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You’ve made the big decision to go back to school — now where do you start? You’ve got many more decisions ahead of you, from picking the right school and courses to completing the application forms. This section of BrainLine Military’s “Returning to School” feature will help you take those first steps on your journey back to school, including providing you with some tips from other veterans with TBI who have made the same journey.
Using your GI Bill benefits successfully means more than just filling out a few forms. Make informed decisions with this useful information.
For Kelli Gary, PhD, one of the hardest lessons she learned was that she had accept the slow process of rebuilding her skills after brain injury in order to ultimately succeed at college.
Here are some valuable resources that can help veterans with TBI get started as they transition from military to student life.
The post-9/11 GI Bill in a nutshell — who qualifies and what the benefits are.
More about getting started
Two injured vets—Marine Cpl. Lalo Panyagua and Army Sgt. Josh Tredinnick—explain how the non-profit Dog Tag Bakery has helped them learn about business and get ready for a new career.
Karen Gross, who served as a senior policy advisor to the US Department of Education in Washington, DC, writes about the opportunities and challenges facing returning veterans when
If extra time on a test or memory aids can make life easier during college, why not use them? Adam talks about moving past the "stigma" of using disability services and getting the help you need to succeed in college.
Dr. Heechin Chae says most people with TBI can return to school but may have to develop new ways to study and learn.
For service members and veterans with ongoing symptoms from a traumatic brain injury, going back to school can come with its own set of challenges. This guide will help.
Receiving service-related disability compensation does not interfere with the funds veterans receive from the GI Bill, explains Adam.
Returning to school as a veteran — especially with a brain injury — can be difficult. Adam suggests strategies like starting slowly or taking a smaller course load that balances better with work and life.
Adam knows that the expression, "the world is your oyster" can sound exciting or scary, especially for veterans with TBI figuring out what to do after being in the military.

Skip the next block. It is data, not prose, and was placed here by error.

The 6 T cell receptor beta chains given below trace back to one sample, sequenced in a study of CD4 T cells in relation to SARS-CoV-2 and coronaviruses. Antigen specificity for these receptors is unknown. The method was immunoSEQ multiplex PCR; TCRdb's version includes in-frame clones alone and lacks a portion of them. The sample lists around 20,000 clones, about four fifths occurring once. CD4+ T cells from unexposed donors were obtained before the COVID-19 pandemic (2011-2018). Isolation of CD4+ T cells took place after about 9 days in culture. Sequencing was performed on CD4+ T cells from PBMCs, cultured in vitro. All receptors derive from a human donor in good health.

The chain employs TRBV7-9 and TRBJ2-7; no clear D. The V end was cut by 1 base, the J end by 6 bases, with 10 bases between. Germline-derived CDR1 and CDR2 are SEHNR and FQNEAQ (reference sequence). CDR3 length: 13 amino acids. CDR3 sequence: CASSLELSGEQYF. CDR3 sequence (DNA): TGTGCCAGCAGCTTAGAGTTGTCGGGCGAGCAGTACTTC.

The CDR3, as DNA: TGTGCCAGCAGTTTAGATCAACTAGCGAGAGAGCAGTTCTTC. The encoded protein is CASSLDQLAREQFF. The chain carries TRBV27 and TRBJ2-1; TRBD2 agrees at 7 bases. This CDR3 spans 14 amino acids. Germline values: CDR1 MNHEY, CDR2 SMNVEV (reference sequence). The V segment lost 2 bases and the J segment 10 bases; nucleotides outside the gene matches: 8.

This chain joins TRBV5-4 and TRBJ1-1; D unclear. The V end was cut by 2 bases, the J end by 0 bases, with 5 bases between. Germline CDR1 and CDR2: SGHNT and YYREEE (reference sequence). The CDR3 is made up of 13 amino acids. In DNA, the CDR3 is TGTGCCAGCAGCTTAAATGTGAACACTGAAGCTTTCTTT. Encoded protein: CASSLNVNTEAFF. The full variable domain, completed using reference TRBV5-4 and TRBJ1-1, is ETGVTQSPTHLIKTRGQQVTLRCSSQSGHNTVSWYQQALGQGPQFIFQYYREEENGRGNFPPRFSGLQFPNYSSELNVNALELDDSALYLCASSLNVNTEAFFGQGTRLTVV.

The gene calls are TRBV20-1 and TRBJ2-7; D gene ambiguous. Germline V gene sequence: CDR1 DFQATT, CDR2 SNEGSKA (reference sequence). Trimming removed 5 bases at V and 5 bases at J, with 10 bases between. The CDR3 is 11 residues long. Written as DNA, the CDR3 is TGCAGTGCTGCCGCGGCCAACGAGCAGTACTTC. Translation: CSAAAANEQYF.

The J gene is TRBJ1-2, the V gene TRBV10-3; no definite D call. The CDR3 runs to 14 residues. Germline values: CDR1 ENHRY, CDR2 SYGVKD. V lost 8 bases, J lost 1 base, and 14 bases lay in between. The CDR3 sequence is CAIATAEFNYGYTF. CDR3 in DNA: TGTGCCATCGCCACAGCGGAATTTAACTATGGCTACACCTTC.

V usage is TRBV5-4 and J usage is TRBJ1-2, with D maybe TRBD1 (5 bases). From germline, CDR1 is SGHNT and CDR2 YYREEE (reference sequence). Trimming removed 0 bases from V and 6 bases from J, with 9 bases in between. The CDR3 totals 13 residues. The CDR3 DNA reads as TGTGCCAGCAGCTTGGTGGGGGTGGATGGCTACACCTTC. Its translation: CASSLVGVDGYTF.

Adam talks about how easy it is to set up the accommodations you may need when in college with a TBI or PTSD by first getting documentation from your doctor.
Adam shares his story of how polytrauma care at the VA changed his life after brain injury, including the unintended consequence of wanting to return to college.
Adam knows from experience that using any accommodations in college for brain injury or other injuries is always confidential, so veterans returning to college need not worry.
Resources for veterans going to college — from getting started to money matters.
This manual offers a great deal of good information for service members and veterans who want to return to college.
Veterans bring uncommon skills, experiences and resilience to college life; they sometimes also carry with them physical, mental, and social vulnerabilities.
"I look back at my years in college and graduate school and think, wow, if I had just used disability services, my life would have been a lot easier," says Kelli Gary, PhD.
The most successful students with TBI in college are those who know their strengths and weaknesses, how to ask for help when they need it, and how to put the focus on how to learn they can rather than how they can't.
If a student with TBI fails in college, go back to your family and circle of support to see what went wrong and what you can do differently to succeed in college or work.
Many high schools offer programs in technology or culinary arts, for example, that are one way for teens with TBI to learn some skills as jumping off places for future career opportunities.
Using a common sense approach, Major Charles Hall helps injured Marines find their way forward.
Army vet Timm Lovitt finds that reaching out to help other vets is his own best medicine.